In this DIY Project, I will show you how to Make Your Own Arduino Board using easily available components and a very simple build process. Using this approach, you can make a custom Arduino Board that suits your needs.
If you are following ElectronicsHub for some time, you will notice that we love Arduino. Not only it is a simple and easy to use platform, but also there is a huge community of users, developers that make frequent and significant contribution (either to hardware or software).
It is well and good as you can simple buy an Arduino board (an original one or a cloned one) and program it using the Arduino IDE. But what if you want to have a customized Microcontroller Board specifically for your project but still retain the important features of Arduino? Wouldn’t that be nice.
Well, in this project, I am going to show you how to Make Your Own Arduino Board by explaining the steps and process that I went through to build my custom Arduino Board.
Why Do You Need to Make Your Own Arduino Board?
Arduino Board (consider Arduino UNO as an example) provides a wide range of features like Digital Input / Output Pins, Analog Input Pins, PWM, Interrupts etc. out of the box. One of the main important features of Arduino is the USB Interface.
Simply connect your Arduino Board to the computer using an USB cable, open the Arduino IDE, write a simple code, upload it to Arduino. It is as simple as that.
But to interface with peripherals, say a Potentiometer or a Motor, you need to connect then using jumper wires.
If you some how want to integrate small components like POTs or Motor Drivers onto the Arduino Board itself to avoid the dangling wires, if would look nice and tidy and can help you go commercial (to sell your product).
The only way is to Make Your Own Arduino Board. Even if you are not building an embedded system around Arduino, you can still Make Your Own Arduino Board just for the sake of making it testing your custom design.
Prerequisites to Make Your Own Arduino Board
Before taking a look at the actual process of making your own Arduino Board, you need to keep a few things ready. The first important thing is the design of the board. If you have a custom design on mind, make use of any schematic capture software and start working on the design.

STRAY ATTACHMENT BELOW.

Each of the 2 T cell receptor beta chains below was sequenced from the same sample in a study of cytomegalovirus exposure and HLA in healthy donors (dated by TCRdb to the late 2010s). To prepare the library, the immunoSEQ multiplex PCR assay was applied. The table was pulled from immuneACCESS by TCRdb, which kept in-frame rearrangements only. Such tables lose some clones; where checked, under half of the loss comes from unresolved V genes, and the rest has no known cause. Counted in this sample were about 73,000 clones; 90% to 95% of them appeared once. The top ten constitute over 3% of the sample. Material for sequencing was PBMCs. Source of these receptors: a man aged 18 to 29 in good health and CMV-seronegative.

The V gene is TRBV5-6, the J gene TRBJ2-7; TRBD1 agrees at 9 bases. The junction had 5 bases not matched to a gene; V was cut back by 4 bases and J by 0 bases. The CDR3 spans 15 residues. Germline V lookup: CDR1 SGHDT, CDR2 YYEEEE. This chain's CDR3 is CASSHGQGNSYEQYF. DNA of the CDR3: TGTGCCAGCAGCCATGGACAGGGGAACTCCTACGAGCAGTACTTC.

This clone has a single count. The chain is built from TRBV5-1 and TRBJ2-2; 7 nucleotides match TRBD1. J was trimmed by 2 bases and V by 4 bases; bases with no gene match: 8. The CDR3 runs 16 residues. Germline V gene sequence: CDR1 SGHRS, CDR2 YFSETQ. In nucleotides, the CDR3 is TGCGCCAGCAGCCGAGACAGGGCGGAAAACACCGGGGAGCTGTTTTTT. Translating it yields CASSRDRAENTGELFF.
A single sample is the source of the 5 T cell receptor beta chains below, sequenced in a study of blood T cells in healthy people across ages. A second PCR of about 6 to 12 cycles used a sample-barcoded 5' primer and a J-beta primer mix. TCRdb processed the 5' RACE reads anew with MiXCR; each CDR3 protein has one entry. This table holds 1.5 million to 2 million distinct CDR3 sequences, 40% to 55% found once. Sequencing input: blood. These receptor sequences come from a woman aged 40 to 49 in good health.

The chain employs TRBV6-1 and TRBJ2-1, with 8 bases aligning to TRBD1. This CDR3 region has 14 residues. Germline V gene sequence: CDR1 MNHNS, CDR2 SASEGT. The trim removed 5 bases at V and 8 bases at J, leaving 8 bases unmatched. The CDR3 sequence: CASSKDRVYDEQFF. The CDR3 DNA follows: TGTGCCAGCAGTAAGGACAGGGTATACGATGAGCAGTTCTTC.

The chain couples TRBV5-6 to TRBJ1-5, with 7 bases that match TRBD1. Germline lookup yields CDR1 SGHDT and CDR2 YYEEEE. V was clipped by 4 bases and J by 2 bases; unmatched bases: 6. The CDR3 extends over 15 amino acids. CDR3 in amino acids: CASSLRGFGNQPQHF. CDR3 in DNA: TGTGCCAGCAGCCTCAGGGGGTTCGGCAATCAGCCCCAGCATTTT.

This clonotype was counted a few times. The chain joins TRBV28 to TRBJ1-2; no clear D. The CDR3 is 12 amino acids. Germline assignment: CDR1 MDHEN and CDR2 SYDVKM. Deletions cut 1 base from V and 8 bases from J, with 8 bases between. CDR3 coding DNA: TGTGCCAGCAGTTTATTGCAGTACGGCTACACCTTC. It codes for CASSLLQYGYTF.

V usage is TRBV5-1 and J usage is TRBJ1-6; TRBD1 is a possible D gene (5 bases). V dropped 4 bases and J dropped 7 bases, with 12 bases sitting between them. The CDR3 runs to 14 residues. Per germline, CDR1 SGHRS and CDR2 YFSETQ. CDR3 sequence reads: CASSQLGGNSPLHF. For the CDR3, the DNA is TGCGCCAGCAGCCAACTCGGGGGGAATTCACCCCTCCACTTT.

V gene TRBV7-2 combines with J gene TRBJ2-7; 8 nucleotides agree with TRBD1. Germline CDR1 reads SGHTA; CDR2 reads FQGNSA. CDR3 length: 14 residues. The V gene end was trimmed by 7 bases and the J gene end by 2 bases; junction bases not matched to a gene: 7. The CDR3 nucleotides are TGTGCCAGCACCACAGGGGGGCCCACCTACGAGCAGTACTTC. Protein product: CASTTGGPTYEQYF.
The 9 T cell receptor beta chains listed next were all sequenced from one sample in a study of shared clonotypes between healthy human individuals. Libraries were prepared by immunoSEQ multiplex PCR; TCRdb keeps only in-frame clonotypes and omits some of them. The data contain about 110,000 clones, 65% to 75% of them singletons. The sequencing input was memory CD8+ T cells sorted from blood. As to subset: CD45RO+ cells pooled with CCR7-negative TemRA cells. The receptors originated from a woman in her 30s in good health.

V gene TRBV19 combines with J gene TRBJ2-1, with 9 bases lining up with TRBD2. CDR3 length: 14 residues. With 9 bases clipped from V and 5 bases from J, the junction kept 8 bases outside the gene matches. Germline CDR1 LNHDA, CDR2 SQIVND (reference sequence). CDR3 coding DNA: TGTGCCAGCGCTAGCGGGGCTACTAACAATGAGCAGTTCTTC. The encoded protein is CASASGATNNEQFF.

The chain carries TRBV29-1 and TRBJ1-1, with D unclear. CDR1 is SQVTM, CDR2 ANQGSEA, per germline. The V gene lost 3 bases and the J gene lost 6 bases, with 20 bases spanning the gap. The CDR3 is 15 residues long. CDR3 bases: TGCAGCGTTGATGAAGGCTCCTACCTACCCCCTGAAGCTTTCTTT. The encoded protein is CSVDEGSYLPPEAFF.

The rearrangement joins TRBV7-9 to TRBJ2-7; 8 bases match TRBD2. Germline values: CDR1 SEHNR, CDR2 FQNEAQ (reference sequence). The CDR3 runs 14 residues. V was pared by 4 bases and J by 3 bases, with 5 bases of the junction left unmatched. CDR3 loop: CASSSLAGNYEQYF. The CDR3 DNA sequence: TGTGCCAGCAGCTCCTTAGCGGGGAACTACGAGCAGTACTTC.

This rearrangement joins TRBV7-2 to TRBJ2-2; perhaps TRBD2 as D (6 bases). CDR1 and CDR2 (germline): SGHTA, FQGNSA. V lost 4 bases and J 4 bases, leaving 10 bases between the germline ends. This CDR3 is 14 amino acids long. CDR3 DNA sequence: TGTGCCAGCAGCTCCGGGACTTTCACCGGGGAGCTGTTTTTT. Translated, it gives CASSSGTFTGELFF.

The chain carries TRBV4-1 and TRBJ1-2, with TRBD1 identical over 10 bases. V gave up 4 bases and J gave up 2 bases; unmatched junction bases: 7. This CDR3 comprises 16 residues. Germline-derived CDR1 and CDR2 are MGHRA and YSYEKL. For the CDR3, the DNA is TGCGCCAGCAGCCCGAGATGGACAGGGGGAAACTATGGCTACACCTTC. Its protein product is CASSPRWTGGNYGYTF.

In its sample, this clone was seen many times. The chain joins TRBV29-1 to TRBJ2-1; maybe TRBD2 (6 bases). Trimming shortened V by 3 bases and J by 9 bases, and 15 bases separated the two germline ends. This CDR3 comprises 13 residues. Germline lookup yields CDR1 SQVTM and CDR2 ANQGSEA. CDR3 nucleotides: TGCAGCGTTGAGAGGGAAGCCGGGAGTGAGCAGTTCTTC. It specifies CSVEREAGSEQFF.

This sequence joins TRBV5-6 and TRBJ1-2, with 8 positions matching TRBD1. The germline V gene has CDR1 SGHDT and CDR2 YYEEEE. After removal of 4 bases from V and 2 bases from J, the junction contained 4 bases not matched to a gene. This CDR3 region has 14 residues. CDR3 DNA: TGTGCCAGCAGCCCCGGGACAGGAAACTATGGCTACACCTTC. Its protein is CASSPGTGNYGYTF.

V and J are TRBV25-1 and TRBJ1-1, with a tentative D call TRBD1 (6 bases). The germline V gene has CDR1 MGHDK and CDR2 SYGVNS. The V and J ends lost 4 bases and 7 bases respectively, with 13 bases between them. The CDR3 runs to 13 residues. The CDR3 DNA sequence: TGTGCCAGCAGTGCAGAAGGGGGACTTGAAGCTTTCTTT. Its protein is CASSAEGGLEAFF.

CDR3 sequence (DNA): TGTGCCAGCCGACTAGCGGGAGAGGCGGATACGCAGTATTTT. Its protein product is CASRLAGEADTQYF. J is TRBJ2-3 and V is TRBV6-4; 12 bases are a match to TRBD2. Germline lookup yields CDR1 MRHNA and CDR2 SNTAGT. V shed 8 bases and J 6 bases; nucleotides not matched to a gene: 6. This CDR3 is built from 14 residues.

The second important thing is specific to this project. To reduce the complexity, I haven’t used the USB Connector with USB – to – Serial Convertor IC. Instead, I will be using the SPI Pins of ATmega328P (the microcontroller on Arduino UNO) to burn Bootloader, which is a one-time job, as well as upload a program.
So, take a look at this tutorial on How to Burn Bootloader to ATmega328, which gives a comprehensive information on burning Bootloader as well as the program.
Circuit Diagram of Your Custom Arduino Board
As I have mentioned earlier, the first and important part to Make Your Own Arduino Board is to have a clear idea on the design of the board. This step starts with building the circuit. The following image shows the circuit of the Arduino Board in my project.
NOTE: To view a larger image, right click on the above image and click on “Open image in new tab” option.
- ATmega328p Microcontroller IC
- 28 Pin IC Holder
- 16 MHz Quartz Crystal
- Capacitors – 2 x 22pF, 100nF, 2 x 47µF
- Resistors – 2 x 330Ω, 470Ω, 1KΩ, 2.2KΩ, 7.5KΩ, 2 x 10KΩ, 30KΩ
- LEDs x 2 (Red and Green)
- Push Button (for Reset)
- Slide Switch (ON / OFF)
- 5V Regulator (7805)
- 3.3V Regulator (LD33V)
- 10KΩ Potentiometer
- 1N4007 Diode
- IRF540N MOSFET
- Miscellaneous (Screw Terminal, Male Headers, Female Headers, 2.1mm Power Jack, Perf Board)
NOTE: These Components are specific to my design and your list of components may be different.
Make Your Own Arduino Board
If you are ready with the circuit diagram (double check every connection), you can proceed to Make Your Own Arduino Board. At this point, you can design the PCB Layout using any software and make your own PCB as shown in this tutorial: How to Make your Own PCB.
But to keep things simple, I have decided to go old school. Use a Zero Board and start building the board from scratch using loads of solder. I know this is not a reliable technique but I felt this is sufficient for a small tutorial.
May be in the future, I will design a semi-professional PCB and make a better-looking custom Arduino Board.
Important Features of My Custom Arduino Board
Now, I will point out some of the important features of my Arduino Board.
- I have included a MOSFET to drive a Motor and it is connected to D5 so that there is a chance of PWM Control as well.
- For Analog Input A0, I have connected a 10KΩ POT.
- Coming to Analog Input A1, I have connected a Potential Divider consisting of 30KΩ and 7.5KΩ Resistors to directly measure input voltage up to 25V.
- The TX and RX Pins are provided with an option of 3.3V Logic.
- There is slide switch to turn ON and OFF the Arduino Board.
- I have included two LEDs: One is a Power ON LED and the other is a User LED connected to D13.
- All the Analog and Digital (as well as the power) headers come with both Male and Female headers.
- A separate 4-pin female header for programming.
- In the power pins, I have provided options for 3.3V, 5V as well as 12V.
A DIY Project on How to Make Your Own Arduino Board is implemented here. Using a similar approach (and perhaps with a proper PCB) you can make your own Arduino Board to fulfil your custom project requirements.